With the impasse over Trump’s demand for border-wall funding dragging into a third week, the president’s zigzag tactics and messaging have angered Democrats and frustrated even some Republicans struggling to help find him an off-ramp.

And while Trump’s blend of bluster and bullying is hardly new — and at times can produce results — his self-professed dealmaking skills are now facing a bigger test against newly empowered Democrats.

So far, Trump is standing firmly with the loyal supporters who want him to fight for his promised wall along the U.S.-Mexico border. But that stance carries considerable risk. The midterm elections revealed a deeply divided Republican Party and saw major Democratic gains in states that Trump will need to win re-election in 2020.

Always his own biggest booster, Trump declared himself “very proud of what I’m doing” after a meeting with congressional leaders on Friday that produced no breakthrough.

Trump’s allies say he is simply keeping a longstanding campaign promise and they frame his focus on his base as a smart strategy, since he will need to energize those supporters for his re-election campaign. Some suggested that Trump’s true believers aren’t even interested in a negotiated compromise.

I guarantee polling-wise, with his base, he is right in the sweet spot,” said former campaign aide Barry Bennett. “If he cut a deal now it would hurt him.”

But Trump will need a broader swath of support than those base voters to prevail in 2020.

Getting dollars for a border wall was always going to be an uphill task for Trump. But after Democrats took control of the House in the midterm elections, the president’s leverage ebbed. And his unreliable maneuvers have only aggravated the situation.

In recent weeks, Trump declared he would “own” the shutdown, then instead blamed Democrats. His border demands have gone back and forth between a concrete wall to “steel slats.” He’s insulted Democrats, confused Republicans and offered little empathy for the hundreds of thousands of federal workers without paychecks. And his Twitter feed and public pronouncements have produced a steady stream of inaccuracies about what he refers to as the “crisis on the border.”

Trump’s fitful style is hardly a surprise. In a previous budget showdown, Senate Democratic Leader Chuck Schumer likened bargaining with Trump to negotiating with “Jell-O.” Back in March, Trump threw lawmakers into a panic when he threatened an 11th-hour veto of an agreed-upon spending bill, only to be talked out of it by advisers.

Just a few weeks ago, lawmakers thought they had a solution to the standoff, with a short-term agreement to keep government open. The White House had signaled it would consider the plan. But then Trump changed course after coming under intense pressure from conservative allies. Since then he has repeatedly said he won’t sign a spending deal that lacks money for the wall — though he’s signaled some flexibility on just what constitutes a wall.

A further complication: Trump’s long practice of contradicting his aides makes it difficult for anyone else to negotiate on his behalf.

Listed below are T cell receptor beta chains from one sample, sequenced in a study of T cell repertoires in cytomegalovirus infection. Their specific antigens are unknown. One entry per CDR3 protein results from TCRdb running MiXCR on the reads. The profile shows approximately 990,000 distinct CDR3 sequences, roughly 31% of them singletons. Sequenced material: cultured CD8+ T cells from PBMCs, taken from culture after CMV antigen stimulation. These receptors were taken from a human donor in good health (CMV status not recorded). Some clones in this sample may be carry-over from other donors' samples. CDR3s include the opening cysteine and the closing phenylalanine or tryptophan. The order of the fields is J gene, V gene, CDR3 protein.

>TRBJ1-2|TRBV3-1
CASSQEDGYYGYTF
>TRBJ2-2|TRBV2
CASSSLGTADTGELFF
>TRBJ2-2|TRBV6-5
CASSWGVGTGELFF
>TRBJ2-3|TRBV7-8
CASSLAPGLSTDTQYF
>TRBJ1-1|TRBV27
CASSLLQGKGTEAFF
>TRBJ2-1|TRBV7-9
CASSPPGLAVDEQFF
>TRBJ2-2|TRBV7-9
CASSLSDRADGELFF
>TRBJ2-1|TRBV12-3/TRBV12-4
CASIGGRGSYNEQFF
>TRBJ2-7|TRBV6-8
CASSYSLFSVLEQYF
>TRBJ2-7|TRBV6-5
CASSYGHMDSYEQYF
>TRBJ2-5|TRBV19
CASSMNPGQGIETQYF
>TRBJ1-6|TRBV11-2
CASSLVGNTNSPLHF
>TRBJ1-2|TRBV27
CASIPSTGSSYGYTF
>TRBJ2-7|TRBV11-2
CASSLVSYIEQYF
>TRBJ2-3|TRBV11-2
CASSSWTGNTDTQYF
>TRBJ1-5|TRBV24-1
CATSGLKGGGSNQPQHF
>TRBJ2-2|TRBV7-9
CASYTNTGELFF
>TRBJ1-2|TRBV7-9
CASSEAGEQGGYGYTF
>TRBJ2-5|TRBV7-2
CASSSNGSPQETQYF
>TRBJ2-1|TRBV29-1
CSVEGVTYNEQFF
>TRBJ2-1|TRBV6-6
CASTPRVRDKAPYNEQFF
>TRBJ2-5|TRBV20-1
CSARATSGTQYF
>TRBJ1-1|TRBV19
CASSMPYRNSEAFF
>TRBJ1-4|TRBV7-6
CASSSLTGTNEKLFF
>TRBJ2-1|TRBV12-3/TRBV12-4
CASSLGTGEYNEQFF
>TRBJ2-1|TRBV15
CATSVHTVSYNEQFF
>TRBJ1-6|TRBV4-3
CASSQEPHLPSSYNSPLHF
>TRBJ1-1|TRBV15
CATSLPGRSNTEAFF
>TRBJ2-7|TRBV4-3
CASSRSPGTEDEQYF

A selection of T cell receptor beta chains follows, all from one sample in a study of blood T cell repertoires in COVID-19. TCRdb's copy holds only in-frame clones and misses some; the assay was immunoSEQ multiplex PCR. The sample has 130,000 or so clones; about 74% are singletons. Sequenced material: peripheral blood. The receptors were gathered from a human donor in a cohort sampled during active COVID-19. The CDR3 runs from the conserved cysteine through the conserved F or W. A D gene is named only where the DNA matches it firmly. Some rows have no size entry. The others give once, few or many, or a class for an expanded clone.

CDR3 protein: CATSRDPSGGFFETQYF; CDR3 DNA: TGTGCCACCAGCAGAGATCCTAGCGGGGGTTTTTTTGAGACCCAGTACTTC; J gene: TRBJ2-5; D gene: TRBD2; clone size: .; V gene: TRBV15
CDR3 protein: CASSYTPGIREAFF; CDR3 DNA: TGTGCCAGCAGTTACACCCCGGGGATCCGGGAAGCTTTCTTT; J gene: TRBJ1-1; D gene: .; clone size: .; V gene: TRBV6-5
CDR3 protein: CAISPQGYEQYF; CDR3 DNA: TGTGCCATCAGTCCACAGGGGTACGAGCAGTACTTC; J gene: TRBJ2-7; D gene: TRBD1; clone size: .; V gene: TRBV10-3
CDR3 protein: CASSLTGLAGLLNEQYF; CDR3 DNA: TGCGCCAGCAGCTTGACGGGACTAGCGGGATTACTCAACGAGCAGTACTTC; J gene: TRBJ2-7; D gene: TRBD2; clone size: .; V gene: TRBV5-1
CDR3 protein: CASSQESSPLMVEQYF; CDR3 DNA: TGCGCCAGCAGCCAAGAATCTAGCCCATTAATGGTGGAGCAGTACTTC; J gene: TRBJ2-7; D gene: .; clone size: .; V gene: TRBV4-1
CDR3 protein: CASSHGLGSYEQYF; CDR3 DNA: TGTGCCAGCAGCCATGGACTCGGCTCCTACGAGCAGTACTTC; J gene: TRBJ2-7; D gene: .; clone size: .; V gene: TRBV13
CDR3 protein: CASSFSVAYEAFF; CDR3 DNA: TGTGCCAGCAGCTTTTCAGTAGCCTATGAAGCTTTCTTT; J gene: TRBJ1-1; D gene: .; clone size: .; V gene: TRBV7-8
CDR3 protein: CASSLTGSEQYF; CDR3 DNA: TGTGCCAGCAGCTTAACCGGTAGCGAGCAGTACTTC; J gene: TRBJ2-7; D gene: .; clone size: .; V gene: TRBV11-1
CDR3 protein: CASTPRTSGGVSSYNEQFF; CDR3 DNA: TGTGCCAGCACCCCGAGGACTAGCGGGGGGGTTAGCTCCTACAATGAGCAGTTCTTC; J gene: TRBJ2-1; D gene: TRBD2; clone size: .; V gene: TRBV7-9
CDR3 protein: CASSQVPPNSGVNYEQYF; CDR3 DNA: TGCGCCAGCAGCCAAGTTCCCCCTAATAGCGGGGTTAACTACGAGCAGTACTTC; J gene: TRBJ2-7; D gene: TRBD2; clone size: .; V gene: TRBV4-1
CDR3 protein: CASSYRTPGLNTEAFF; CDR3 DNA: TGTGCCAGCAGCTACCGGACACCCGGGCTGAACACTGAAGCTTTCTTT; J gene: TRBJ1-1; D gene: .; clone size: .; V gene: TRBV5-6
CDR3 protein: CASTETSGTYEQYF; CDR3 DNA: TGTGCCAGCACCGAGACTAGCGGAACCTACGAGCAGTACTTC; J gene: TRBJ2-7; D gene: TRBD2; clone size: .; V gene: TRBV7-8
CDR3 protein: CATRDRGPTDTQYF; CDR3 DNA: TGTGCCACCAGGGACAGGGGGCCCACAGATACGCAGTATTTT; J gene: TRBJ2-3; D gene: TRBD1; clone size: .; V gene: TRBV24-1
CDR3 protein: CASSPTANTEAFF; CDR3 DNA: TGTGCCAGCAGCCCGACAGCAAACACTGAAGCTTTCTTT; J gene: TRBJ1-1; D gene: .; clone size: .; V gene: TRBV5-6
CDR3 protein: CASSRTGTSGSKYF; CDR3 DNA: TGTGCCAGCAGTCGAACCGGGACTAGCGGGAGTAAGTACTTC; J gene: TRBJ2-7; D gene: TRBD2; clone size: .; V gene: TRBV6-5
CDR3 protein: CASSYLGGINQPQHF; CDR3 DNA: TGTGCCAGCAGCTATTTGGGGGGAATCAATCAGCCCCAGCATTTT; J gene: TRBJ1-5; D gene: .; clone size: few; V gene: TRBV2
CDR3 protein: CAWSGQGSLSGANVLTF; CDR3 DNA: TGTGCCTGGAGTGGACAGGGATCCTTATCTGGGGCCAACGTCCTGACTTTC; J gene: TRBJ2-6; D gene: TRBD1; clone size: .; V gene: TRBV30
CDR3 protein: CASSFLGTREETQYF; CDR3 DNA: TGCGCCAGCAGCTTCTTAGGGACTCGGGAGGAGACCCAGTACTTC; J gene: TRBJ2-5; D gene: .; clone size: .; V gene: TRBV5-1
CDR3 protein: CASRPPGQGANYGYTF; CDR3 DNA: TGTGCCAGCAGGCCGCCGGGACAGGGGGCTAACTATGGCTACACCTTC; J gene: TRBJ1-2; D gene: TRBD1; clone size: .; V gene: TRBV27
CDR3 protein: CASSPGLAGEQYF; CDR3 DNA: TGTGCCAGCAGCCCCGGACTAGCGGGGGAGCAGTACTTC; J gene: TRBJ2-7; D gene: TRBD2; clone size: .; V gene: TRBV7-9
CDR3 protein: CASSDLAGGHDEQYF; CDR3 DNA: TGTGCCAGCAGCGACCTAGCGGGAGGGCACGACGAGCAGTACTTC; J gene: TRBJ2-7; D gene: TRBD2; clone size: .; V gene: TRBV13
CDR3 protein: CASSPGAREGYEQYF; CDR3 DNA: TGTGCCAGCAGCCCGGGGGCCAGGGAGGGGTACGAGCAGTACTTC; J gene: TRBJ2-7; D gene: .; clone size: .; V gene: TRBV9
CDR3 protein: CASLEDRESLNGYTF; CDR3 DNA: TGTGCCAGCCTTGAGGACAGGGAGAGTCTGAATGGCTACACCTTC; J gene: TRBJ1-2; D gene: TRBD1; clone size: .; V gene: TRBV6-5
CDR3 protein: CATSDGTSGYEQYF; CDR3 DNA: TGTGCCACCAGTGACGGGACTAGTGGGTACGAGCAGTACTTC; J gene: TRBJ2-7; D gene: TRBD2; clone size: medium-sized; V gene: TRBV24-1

In recent days, Trump has rejected his own administration’s previous offer to accept $2.5 billion for the wall. After a round of staff-level talks Saturday, Vice President Mike Pence tweeted that the session had been “productive,” only to have Trump later tweet: “Not much headway made today.” On Sunday, Trump said that he was not expecting much to come from further talks held by Pence, undercutting him before the session even began.

If there has been a constant, in fact, it is the mixed messaging.

In a rambling Rose Garden appearance on Friday, Trump described his meeting with congressional leaders as productive, after Democrats claimed otherwise. He said much of the wall had been built, though it hasn’t. He said Mexico would pay for the wall through a new trade deal, though there are no such terms in the still-unratified deal. He wrongly claimed that he’d never called for the wall to be concrete. And he claimed, without evidence, that some ex-presidents had told him to push for the wall.

Trump, the author of “The Art of the Deal,” promised during his campaign that he could bring unmatched dealmaking skills to the White House. But navigating complex legislation, trade issues and foreign policy matters is vastly different from executing real estate transactions.

So far, Trump’s presidential dealmaking has had mixed results.

A massive tax cut muscled through in his first year was a major legislative win, though it was done with just Republican support. A meeting with North Korea’s Kim Jong Un yielded only a vaguely worded commitment on denuclearization. And a trade clash with China that has rattled world markets has yet to be resolved.

Republican consultant Alex Conant said that in Trump’s dealings so far, “he hasn’t drawn many concessions from his adversaries, nor has he given many concessions.” But Conant allowed that the landscape got a whole lot tougher for Trump when Democrats took back the House, and the shutdown is far from the last test the president will face.

Warned Conant: “This will not be the last government funding package he’ll have to negotiate.”


Catherine Lucey has covered politics and the White House for The Associated Press since 2012.

Copyright © 2018 Capitol Hill Blue

Copyright © 2018 The Associated Press. All Rights Reserved